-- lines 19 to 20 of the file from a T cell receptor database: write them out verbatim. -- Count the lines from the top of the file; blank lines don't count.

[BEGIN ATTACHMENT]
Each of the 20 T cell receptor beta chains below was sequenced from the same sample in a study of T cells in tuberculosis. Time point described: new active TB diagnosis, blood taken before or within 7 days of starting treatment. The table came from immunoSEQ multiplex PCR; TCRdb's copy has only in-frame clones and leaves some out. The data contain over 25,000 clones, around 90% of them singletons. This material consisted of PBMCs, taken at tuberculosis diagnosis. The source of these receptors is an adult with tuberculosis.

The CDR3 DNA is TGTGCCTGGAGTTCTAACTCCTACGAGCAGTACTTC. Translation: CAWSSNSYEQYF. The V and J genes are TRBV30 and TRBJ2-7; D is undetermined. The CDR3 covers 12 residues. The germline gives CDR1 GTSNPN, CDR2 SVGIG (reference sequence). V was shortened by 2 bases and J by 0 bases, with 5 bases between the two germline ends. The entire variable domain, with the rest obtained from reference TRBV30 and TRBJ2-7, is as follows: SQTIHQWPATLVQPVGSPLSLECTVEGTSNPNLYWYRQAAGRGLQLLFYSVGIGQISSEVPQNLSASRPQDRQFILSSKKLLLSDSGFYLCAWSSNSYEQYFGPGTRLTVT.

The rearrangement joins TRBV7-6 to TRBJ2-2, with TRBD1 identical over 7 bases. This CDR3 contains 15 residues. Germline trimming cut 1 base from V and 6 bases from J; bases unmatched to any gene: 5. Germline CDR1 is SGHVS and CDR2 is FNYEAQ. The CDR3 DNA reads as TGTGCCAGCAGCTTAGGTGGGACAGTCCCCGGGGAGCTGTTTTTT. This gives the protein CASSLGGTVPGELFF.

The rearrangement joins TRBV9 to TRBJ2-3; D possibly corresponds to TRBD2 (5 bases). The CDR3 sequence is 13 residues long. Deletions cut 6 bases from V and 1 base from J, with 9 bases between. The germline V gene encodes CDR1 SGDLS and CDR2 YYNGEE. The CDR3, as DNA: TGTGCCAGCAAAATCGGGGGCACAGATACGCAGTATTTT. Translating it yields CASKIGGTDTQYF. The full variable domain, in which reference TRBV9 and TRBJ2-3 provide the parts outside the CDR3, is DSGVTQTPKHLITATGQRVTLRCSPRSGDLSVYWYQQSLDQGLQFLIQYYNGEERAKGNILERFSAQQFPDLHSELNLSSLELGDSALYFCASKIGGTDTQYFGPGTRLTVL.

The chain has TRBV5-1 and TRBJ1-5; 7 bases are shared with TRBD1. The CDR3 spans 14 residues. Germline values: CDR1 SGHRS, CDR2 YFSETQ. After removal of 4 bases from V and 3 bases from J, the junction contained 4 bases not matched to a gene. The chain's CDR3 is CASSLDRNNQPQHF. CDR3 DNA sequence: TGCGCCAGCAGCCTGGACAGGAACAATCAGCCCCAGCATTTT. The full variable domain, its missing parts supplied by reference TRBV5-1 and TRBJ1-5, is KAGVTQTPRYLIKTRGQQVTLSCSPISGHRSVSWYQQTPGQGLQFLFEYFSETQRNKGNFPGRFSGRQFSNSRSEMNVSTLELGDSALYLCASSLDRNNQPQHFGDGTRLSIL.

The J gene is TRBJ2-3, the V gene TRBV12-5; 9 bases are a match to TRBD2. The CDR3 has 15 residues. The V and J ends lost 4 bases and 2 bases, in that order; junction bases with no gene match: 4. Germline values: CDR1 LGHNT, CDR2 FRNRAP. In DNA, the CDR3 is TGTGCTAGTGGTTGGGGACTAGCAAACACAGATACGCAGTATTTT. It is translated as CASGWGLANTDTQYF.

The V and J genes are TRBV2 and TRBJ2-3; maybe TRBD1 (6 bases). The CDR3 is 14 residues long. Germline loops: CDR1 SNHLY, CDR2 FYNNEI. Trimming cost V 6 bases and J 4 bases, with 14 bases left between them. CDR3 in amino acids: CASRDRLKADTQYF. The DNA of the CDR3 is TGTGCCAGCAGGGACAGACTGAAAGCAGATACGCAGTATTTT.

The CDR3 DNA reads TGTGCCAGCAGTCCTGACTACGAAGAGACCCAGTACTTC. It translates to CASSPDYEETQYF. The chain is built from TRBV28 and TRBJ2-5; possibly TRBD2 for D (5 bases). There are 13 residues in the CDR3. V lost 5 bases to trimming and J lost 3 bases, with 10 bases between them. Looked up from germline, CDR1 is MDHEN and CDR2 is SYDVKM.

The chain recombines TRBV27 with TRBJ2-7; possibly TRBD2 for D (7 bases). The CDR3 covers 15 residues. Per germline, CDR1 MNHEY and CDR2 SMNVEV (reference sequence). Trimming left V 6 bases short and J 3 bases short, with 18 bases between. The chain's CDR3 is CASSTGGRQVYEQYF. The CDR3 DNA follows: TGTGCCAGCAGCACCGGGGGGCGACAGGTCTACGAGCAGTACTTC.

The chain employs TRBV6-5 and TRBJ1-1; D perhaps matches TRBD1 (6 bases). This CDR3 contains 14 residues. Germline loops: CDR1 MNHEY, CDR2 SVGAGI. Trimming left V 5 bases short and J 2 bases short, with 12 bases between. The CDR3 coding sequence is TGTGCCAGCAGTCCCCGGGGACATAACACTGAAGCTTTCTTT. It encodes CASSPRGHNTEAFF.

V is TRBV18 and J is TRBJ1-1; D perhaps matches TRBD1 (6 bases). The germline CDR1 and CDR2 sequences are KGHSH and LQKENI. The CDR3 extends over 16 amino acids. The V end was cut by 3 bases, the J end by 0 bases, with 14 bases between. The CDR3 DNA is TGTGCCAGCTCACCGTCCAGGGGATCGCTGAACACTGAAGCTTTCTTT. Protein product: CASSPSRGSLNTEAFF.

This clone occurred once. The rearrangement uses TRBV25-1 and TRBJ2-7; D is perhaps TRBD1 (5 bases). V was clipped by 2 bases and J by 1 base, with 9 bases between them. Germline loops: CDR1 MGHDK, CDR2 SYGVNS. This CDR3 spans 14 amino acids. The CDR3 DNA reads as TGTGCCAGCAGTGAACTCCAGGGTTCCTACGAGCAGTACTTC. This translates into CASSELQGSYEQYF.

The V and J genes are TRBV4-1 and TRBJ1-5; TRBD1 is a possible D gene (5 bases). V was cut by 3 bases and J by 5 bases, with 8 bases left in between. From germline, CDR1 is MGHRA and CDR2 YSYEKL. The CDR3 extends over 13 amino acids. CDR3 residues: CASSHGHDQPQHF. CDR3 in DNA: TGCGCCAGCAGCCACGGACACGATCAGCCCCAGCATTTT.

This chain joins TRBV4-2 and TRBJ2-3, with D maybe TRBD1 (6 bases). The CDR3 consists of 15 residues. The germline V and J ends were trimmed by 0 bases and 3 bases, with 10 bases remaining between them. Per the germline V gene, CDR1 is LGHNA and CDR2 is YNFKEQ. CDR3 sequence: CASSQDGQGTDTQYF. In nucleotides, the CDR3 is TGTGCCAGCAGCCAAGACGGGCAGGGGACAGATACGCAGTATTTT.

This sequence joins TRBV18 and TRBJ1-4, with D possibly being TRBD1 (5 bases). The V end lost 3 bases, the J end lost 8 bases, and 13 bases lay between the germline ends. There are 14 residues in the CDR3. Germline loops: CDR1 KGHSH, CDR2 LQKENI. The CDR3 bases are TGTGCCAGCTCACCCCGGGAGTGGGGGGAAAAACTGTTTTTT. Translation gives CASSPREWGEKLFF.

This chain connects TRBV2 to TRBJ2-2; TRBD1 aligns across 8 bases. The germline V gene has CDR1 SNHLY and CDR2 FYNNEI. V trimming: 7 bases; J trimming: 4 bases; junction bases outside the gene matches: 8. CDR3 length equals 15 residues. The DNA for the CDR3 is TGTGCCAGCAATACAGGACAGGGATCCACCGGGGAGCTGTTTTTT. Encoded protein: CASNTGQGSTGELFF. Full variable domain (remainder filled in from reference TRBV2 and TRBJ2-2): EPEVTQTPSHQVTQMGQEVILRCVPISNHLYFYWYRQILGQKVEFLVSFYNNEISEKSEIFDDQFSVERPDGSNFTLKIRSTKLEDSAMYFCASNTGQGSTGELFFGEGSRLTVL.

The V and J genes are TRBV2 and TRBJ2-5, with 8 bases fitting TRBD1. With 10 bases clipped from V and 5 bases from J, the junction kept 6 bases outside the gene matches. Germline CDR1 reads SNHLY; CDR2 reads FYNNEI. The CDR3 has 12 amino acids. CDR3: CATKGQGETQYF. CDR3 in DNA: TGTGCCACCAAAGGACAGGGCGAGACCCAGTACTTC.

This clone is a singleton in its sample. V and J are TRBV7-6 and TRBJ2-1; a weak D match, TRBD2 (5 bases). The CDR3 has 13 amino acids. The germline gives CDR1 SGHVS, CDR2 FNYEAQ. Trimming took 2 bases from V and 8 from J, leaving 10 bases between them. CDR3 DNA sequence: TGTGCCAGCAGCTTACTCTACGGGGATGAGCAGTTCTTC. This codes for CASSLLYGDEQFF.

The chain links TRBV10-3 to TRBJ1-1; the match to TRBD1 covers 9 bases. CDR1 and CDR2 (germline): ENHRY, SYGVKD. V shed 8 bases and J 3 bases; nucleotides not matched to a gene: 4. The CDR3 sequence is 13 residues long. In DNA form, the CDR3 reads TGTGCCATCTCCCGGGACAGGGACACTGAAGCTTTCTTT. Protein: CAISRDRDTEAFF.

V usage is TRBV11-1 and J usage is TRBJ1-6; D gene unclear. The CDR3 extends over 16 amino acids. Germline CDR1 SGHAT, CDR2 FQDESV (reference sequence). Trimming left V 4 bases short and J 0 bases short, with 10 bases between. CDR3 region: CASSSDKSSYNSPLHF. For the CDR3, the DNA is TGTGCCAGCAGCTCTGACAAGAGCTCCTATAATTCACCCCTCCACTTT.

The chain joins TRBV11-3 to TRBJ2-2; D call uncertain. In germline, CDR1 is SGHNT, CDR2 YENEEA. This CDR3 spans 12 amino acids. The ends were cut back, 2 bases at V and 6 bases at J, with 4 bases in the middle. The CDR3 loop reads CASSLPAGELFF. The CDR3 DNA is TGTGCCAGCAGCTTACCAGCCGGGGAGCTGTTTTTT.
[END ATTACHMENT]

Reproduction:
The chain links TRBV10-3 to TRBJ1-1; the match to TRBD1 covers 9 bases. CDR1 and CDR2 (germline): ENHRY, SYGVKD. V shed 8 bases and J 3 bases; nucleotides not matched to a gene: 4. The CDR3 sequence is 13 residues long. In DNA form, the CDR3 reads TGTGCCATCTCCCGGGACAGGGACACTGAAGCTTTCTTT. Protein: CAISRDRDTEAFF.

V usage is TRBV11-1 and J usage is TRBJ1-6; D gene unclear. The CDR3 extends over 16 amino acids. Germline CDR1 SGHAT, CDR2 FQDESV (reference sequence). Trimming left V 4 bases short and J 0 bases short, with 10 bases between. CDR3 region: CASSSDKSSYNSPLHF. For the CDR3, the DNA is TGTGCCAGCAGCTCTGACAAGAGCTCCTATAATTCACCCCTCCACTTT.